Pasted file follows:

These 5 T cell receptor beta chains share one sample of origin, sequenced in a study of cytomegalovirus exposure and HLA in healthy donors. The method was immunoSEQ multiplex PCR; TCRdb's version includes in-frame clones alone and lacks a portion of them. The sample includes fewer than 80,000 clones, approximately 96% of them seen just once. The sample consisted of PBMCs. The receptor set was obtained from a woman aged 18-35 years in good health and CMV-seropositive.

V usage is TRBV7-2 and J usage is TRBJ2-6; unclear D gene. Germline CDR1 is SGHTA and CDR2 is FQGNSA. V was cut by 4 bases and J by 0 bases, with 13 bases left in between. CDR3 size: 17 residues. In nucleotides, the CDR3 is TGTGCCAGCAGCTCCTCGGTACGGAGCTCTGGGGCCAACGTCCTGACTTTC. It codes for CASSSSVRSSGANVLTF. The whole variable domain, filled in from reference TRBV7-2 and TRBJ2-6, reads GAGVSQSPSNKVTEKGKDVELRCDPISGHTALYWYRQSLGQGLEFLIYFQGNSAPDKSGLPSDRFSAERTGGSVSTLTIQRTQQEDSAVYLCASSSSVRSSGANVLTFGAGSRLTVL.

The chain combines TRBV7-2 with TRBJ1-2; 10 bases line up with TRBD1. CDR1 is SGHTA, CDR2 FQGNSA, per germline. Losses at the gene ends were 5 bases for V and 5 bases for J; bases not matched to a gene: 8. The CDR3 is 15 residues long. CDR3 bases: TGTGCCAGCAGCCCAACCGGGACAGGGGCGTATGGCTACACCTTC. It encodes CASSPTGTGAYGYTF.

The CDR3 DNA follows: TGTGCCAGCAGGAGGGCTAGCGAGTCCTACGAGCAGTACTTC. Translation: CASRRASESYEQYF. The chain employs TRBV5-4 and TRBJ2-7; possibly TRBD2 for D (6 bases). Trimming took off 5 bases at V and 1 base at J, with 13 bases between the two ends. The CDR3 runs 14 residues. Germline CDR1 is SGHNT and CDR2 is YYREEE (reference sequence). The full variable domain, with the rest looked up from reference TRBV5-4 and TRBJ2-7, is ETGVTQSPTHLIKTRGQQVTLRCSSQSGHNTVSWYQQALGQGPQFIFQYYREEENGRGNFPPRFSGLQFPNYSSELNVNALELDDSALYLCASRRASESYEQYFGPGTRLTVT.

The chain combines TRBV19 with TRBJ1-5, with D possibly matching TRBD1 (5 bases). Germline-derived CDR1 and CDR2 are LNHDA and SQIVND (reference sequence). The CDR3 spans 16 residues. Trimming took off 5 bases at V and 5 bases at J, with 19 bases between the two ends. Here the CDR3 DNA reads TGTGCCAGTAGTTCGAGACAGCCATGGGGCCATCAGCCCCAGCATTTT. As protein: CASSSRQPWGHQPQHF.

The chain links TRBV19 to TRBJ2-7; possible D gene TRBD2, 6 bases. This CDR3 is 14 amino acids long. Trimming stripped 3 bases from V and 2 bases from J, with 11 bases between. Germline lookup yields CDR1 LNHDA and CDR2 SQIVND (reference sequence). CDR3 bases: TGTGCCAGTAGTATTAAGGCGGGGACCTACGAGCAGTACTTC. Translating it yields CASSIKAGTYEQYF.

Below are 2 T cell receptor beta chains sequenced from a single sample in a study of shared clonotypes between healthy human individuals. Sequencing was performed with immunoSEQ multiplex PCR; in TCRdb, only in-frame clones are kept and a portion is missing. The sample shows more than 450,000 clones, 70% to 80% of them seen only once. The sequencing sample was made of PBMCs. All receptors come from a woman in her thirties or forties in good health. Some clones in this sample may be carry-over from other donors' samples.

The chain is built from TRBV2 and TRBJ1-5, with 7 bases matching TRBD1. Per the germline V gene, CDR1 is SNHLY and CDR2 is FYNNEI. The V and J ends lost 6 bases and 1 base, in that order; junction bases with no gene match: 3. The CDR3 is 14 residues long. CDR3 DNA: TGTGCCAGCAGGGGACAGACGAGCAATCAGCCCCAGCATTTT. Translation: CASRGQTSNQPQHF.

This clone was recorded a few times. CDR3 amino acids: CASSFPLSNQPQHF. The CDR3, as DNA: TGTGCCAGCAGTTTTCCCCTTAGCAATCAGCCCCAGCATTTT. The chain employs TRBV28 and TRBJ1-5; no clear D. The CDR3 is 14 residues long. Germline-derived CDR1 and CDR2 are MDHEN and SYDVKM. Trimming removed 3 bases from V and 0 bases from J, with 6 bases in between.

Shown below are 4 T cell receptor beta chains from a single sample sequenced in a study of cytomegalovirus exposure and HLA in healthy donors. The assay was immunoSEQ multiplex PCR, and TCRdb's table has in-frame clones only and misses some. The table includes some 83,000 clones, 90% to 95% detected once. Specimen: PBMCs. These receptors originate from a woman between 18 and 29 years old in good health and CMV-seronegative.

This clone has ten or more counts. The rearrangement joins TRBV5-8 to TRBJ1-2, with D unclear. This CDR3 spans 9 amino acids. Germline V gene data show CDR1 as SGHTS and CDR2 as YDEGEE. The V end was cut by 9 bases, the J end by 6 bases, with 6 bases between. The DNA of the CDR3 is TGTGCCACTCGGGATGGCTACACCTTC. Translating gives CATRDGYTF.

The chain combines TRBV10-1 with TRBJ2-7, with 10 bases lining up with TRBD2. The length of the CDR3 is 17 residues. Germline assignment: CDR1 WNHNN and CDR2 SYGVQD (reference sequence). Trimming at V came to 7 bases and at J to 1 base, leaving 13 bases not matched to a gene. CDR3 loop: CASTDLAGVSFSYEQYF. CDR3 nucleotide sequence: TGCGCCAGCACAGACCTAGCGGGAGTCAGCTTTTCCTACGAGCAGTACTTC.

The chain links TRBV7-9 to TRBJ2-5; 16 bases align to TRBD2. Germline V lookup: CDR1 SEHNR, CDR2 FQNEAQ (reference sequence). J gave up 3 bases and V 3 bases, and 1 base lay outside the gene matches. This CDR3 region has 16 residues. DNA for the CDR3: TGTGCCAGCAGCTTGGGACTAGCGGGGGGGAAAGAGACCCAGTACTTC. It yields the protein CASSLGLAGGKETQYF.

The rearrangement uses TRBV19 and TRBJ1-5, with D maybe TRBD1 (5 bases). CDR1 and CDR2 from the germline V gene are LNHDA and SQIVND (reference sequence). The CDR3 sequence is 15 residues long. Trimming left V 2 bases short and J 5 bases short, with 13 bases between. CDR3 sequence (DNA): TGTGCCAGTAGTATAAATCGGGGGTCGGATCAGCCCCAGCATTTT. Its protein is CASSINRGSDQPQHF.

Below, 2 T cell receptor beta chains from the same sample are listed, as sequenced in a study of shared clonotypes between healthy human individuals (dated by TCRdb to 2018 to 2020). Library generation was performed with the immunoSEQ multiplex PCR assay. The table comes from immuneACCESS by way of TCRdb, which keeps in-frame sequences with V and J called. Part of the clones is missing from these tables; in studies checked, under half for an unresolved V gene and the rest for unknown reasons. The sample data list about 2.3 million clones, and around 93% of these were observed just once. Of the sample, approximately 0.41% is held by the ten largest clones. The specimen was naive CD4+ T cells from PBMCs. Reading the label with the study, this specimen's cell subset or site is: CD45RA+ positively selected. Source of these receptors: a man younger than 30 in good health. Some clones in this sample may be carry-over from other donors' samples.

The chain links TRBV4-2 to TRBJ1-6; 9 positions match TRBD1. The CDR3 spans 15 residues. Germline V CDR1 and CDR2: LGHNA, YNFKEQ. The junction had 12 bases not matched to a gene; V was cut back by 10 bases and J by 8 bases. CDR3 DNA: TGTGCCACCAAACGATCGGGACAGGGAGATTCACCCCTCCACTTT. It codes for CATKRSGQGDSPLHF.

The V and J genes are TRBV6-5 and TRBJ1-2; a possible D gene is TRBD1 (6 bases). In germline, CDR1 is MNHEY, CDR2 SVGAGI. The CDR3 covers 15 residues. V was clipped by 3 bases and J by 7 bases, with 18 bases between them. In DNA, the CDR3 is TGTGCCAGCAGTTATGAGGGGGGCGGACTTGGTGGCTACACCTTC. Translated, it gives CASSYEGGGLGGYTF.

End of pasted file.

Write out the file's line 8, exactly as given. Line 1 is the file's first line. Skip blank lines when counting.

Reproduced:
The chain is built from TRBV2 and TRBJ1-5, with 7 bases matching TRBD1. Per the germline V gene, CDR1 is SNHLY and CDR2 is FYNNEI. The V and J ends lost 6 bases and 1 base, in that order; junction bases with no gene match: 3. The CDR3 is 14 residues long. CDR3 DNA: TGTGCCAGCAGGGGACAGACGAGCAATCAGCCCCAGCATTTT. Translation: CASRGQTSNQPQHF.